It’s been the best year of redfishing Brannon has seen for quite some time. In 2012, an increase in the redfish bag limit to 2 fish per person took a toll on the redfish. In September 2022, the bag limit was lowered back to one redfish per person, and since then, the fishing has been steadily improving, Brannon says.

The nourishment of those rich waters flowing in the St. Johns generates and draws abundant life to the nearshore and offshore waters, including a pelagic fishery that’s been a standout hotspot in recent years— the Ledge.

Big Dolphin off Jacksonville

Fishing the Ledge for dolphin off Jacksonville Florida
With dolphin fishing declining in some areas, Northeast Florida anglers are still enjoying incredible days starting in April. Capt. Tim Altman

About 55 to 65 miles off Jacksonville, depending on the marina’s location, the continental shelf slopes down from 120-foot depths and then drops off to 175 feet deep — the Ledge. The Gulf Stream runs nearby, and when its warm waters or any of its warm eddies circulate over the Ledge’s structure, prey, and predators get drawn into those dynamic flows. In winter, these waters hold good numbers of big wahoo, ranging up to 70 and 100 pounds, often caught high-speed trolling and more recently, Capt. Tim Altman of Hoodoo Charters says, by live-baiting.

“Guys are having incredible days for wahoo at the Ledge slow-trolling live baits like blue runners and bonito,” says Altman, a multiple-time wahoo tournament winner and a fanatic for those fish.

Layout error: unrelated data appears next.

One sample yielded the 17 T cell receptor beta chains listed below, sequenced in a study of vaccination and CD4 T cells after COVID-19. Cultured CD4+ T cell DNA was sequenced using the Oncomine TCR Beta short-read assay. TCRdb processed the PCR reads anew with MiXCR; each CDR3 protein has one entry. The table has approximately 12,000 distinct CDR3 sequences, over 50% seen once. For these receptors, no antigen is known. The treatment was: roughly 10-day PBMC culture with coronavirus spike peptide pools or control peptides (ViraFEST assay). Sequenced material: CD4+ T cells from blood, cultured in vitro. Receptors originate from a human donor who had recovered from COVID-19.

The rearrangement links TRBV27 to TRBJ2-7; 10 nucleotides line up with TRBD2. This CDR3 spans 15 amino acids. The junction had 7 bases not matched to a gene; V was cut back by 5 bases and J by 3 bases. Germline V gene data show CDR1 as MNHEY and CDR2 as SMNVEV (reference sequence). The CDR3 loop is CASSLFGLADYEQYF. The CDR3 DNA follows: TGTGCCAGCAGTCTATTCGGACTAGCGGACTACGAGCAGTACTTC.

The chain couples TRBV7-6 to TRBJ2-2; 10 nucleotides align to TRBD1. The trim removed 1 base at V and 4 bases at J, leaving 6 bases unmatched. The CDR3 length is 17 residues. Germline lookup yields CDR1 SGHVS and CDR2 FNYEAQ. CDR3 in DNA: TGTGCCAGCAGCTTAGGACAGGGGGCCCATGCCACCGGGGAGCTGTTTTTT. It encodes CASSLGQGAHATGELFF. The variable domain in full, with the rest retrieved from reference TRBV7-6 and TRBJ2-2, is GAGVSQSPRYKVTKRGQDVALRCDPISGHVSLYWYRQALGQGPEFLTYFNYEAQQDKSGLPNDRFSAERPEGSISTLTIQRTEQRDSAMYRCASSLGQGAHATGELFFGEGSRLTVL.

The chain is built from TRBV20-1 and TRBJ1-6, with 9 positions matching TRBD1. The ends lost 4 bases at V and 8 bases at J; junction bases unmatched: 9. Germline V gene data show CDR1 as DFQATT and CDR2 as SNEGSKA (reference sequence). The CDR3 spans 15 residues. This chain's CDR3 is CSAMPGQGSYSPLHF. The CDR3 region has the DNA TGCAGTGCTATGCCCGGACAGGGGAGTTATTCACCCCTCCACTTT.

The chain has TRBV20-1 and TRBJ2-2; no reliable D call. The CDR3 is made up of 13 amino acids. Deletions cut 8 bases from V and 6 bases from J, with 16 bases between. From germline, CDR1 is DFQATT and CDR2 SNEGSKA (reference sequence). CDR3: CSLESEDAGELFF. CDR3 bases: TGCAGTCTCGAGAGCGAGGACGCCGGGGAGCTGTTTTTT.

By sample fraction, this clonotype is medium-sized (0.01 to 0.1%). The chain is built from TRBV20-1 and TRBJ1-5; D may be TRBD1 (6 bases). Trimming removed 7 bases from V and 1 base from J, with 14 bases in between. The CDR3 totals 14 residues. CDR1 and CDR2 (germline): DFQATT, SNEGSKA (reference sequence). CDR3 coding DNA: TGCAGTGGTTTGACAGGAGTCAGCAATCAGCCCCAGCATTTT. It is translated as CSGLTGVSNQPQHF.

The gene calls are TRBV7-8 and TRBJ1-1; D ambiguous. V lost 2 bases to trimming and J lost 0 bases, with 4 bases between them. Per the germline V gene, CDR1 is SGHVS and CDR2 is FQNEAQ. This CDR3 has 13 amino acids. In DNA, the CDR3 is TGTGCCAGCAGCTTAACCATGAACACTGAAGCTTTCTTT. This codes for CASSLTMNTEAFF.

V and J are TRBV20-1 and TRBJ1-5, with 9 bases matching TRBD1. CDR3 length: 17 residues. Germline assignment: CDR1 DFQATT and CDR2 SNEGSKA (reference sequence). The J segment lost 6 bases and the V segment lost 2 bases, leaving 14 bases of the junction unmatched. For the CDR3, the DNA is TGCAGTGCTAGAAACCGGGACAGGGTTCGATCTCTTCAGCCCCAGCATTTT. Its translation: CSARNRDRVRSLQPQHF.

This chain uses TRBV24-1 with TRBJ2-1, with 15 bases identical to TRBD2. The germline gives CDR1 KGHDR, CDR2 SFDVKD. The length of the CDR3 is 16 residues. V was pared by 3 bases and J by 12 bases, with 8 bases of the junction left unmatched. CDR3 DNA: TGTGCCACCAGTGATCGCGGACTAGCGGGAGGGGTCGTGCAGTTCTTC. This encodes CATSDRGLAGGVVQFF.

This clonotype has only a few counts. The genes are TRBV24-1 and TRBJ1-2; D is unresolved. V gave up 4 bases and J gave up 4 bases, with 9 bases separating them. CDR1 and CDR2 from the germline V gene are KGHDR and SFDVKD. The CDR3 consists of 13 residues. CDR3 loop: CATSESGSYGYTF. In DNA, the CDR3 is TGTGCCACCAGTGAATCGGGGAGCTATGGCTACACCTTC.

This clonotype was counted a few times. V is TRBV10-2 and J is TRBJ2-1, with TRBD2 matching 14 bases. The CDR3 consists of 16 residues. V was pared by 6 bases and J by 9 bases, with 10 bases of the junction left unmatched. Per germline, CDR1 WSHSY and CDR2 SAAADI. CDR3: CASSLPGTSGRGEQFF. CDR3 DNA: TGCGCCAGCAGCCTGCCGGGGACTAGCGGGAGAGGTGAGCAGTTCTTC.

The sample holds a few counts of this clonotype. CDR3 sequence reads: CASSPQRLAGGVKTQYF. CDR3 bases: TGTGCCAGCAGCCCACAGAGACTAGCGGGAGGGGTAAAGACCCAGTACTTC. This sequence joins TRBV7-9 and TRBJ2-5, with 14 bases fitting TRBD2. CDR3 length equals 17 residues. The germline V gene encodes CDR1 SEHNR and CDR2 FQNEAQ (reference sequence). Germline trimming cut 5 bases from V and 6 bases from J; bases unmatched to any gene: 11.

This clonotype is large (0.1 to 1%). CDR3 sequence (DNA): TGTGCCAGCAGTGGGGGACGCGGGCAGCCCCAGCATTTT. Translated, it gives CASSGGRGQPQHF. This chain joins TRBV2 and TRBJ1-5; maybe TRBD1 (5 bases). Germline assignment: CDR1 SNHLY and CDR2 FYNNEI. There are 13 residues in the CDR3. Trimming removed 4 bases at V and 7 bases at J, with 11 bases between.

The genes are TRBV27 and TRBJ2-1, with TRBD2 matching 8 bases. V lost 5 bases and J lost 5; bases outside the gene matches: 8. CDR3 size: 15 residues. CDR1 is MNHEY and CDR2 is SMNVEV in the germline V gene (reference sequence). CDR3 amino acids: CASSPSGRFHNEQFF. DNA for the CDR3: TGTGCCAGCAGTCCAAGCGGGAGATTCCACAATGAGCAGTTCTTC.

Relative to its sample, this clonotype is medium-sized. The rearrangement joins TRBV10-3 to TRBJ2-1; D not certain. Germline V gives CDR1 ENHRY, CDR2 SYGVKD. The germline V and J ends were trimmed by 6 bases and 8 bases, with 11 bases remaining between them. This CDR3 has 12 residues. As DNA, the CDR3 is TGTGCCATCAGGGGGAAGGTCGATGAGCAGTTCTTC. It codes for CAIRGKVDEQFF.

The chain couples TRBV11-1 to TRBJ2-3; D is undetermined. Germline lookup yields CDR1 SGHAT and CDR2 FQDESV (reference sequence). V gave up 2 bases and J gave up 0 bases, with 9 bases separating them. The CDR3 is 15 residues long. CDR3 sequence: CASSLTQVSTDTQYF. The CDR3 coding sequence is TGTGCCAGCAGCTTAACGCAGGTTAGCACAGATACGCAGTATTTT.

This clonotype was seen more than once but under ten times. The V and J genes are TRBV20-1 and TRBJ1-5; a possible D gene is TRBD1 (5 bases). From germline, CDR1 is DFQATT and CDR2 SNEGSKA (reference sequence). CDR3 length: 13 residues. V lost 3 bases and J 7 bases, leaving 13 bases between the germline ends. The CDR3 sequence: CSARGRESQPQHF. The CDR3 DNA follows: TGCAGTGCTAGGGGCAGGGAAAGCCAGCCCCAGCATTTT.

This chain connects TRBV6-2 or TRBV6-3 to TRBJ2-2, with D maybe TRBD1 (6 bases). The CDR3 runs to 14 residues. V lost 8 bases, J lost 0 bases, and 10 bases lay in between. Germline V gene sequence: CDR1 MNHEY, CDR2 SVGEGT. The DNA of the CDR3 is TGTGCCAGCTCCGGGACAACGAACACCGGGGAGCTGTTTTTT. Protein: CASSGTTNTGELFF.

Capt. Altman runs 11-hour charter trips to the Ledge for pelagics including wahoo and dolphin aboard his Saltwater Challenge, a 36-foot Contender with triple Mercurys. In April, the game switches to catching big dolphin.

“We’ve crushed it the last few years for big dolphin at the Ledge, lots of them,” he says. “We’ll start going out for them between April 12 and 15, and the biggest fish are early in the year. We get a good month and a half of solid dolphin fishing.”

His good news about dolphin fishing may surprise people who’ve heard about a lack of fish in recent years around South Florida and the Keys.

“I’m aware that South Florida has seen a real decline in their dolphin fishing, especially around Key West, Marathon, and Miami. I can’t explain the difference in Northeast and South Florida fishing,” Altman says. “The old-school guys say the migratory pattern for yellowfin tuna has changed, so maybe that’s the case with dolphin, too, or maybe the currents have changed.”